This week, the slap might be more aptly titled “a good swift kick in the pants.” And it goes out to almost all of us in or entering retirement who haven’t done any planning about when we’re unable to take care of ourselves.
According to the Employee Benefit Research Institute, when you work in current life expectancies and consider the fact that 70% of us will require some type of long-term care, the chance of having enough money to make it through retirement drops from 99% to 59%. And that assumes you have funded your plan.[ad#Google Adsense 336×280-IA]Not pretty, right? But here’s the big kick in the pants: Those numbers are for the top earners in this country. You don’t even want to think about what the numbers look like for the average guy.
According to Genworth, the median cost for in-patient long-term care ranges from $43,000 to $91,000 a year… and that’s not for the concierge, high-level lifestyle depicted in most commercials.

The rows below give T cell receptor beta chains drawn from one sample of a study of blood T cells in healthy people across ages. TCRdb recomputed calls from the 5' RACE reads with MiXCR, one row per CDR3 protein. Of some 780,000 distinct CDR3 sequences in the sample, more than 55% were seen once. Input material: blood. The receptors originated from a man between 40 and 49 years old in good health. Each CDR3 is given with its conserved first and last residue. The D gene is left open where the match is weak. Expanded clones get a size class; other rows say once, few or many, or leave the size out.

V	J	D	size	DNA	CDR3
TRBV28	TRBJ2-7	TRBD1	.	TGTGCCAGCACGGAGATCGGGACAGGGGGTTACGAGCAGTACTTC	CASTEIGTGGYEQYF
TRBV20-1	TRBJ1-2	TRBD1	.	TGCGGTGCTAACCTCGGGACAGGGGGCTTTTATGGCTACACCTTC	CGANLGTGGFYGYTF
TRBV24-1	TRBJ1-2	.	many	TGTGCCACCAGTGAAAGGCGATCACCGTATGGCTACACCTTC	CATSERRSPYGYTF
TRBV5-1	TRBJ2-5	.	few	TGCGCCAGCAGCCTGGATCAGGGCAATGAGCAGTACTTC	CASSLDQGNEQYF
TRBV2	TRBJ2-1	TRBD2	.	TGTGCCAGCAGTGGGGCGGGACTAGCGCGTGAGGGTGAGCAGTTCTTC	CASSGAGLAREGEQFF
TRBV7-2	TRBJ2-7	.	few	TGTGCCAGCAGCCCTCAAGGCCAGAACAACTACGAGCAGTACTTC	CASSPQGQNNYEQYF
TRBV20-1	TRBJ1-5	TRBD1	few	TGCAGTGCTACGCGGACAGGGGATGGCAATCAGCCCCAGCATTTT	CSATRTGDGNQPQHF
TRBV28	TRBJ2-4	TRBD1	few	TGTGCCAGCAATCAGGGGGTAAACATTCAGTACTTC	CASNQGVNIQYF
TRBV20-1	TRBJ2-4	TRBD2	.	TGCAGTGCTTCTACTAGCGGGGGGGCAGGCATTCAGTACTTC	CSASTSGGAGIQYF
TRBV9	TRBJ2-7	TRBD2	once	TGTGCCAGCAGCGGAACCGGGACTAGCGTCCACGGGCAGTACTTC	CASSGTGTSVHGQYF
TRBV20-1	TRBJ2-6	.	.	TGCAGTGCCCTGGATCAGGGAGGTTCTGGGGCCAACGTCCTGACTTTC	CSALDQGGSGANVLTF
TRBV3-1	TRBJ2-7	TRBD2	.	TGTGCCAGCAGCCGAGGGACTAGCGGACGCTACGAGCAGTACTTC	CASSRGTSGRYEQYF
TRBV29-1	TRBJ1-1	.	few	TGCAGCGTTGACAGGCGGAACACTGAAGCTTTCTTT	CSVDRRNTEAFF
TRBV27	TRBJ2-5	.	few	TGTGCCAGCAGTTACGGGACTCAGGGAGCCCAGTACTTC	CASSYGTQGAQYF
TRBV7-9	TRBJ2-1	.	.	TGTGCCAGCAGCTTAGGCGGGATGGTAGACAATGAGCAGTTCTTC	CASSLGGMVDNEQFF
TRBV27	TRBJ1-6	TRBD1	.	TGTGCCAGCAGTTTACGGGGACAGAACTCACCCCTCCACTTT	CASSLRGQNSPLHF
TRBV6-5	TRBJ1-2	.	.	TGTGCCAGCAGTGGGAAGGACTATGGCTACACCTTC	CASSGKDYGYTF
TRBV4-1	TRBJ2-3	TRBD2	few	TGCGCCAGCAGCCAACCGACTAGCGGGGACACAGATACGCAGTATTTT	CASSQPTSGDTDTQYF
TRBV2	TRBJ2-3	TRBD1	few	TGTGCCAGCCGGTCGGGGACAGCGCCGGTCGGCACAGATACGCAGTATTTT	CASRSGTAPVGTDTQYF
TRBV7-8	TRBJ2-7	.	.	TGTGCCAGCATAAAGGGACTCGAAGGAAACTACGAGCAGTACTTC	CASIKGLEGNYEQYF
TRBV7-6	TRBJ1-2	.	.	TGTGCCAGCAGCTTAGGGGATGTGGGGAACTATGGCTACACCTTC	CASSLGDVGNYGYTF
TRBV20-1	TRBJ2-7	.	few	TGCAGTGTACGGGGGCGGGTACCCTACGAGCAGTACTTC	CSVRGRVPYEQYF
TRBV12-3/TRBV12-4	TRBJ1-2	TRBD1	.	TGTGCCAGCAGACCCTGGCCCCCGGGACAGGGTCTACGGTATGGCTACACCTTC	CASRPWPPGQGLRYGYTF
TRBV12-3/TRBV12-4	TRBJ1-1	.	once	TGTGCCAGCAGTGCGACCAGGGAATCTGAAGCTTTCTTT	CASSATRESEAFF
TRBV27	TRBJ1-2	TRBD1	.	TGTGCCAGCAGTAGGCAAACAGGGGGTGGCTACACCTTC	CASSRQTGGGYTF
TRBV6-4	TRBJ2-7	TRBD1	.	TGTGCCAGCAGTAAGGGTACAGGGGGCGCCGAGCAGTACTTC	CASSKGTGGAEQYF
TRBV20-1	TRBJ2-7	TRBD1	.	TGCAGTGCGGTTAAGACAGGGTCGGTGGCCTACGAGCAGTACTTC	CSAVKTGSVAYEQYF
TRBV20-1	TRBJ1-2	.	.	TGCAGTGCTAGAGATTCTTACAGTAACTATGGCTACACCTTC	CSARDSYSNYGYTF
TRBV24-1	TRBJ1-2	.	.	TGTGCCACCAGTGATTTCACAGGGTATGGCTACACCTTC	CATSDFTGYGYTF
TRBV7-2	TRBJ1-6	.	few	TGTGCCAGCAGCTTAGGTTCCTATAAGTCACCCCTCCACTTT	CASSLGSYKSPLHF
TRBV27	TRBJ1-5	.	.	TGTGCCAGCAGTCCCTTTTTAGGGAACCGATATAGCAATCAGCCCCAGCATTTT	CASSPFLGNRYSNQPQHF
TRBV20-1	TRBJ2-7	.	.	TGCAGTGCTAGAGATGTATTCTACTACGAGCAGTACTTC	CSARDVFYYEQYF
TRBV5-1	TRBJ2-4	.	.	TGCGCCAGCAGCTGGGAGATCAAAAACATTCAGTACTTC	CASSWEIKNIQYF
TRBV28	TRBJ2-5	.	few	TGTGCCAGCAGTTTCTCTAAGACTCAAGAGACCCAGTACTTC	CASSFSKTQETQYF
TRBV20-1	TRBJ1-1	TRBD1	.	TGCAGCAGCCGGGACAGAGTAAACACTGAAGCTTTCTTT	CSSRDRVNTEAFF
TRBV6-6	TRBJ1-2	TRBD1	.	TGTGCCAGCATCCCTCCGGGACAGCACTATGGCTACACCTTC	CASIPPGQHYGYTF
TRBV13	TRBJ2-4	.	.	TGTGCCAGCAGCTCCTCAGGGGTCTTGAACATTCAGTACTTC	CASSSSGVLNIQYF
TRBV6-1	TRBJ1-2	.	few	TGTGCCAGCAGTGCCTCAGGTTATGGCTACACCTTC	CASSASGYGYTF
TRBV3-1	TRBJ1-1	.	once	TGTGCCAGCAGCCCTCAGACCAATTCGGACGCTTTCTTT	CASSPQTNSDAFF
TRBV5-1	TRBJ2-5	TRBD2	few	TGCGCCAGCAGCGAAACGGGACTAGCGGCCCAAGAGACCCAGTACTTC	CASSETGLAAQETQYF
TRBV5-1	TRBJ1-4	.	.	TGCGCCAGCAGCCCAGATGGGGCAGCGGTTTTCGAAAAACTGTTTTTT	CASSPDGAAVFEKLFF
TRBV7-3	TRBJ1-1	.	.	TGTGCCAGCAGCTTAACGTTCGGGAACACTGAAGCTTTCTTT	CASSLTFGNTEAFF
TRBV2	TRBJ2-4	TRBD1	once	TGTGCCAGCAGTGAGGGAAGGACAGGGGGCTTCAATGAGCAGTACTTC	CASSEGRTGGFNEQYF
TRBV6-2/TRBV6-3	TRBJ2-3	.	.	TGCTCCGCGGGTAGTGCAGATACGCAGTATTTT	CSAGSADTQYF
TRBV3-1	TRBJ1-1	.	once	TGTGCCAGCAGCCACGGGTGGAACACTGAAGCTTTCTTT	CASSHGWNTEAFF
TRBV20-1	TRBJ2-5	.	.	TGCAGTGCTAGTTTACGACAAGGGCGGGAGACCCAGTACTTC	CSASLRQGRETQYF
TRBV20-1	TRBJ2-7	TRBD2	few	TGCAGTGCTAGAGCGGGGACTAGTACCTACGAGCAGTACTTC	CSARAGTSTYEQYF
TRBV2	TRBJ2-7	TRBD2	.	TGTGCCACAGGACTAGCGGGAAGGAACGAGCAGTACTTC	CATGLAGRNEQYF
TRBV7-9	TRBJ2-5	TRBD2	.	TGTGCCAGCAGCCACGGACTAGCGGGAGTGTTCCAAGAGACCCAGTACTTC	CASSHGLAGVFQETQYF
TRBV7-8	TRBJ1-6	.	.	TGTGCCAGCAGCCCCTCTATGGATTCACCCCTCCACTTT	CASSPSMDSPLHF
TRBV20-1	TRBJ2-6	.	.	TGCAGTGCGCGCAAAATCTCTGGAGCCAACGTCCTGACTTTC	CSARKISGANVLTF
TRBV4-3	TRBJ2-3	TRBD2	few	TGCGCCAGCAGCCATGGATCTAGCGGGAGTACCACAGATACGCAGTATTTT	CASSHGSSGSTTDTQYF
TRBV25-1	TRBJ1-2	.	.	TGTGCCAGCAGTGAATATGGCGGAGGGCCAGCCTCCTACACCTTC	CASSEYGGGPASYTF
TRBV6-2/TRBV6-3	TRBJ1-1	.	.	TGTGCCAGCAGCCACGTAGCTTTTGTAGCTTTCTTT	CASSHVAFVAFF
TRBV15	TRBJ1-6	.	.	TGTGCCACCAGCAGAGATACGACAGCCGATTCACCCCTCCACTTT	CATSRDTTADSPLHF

And yet, less than 40% of us have even discussed how to handle this almost-guaranteed-to-happen situation with our advisors.
The only good news is that 90% of us want to stay at home as long as possible, and that reduces the cost by two-thirds. But that doesn’t get us out of the woods.
You’re still looking at about $20 per hour for in-home help with things like shopping, errands and light housework. At 12 hours a week for a part time person, that’s $12,480 a year.
Anybody got an extra 12 grand a year lying around they can afford to give away?
Round-the-clock in-home care quickly runs up as high as $175,000 a year.
So much for dying at home!
It is not a pretty picture, and when you consider that one person in an average couple has a 50% chance of living to the age of 92, “not pretty” just went to “really scary.”
I’m 62 and I can’t even imagine what it would be like to live another 30 years. If I feel like this now, what’s it going to be like in 30 more years?
Here’s a cartoon I found online that offers one of the few low-cost solutions.
See you next week.
Source: Wealthy Retirement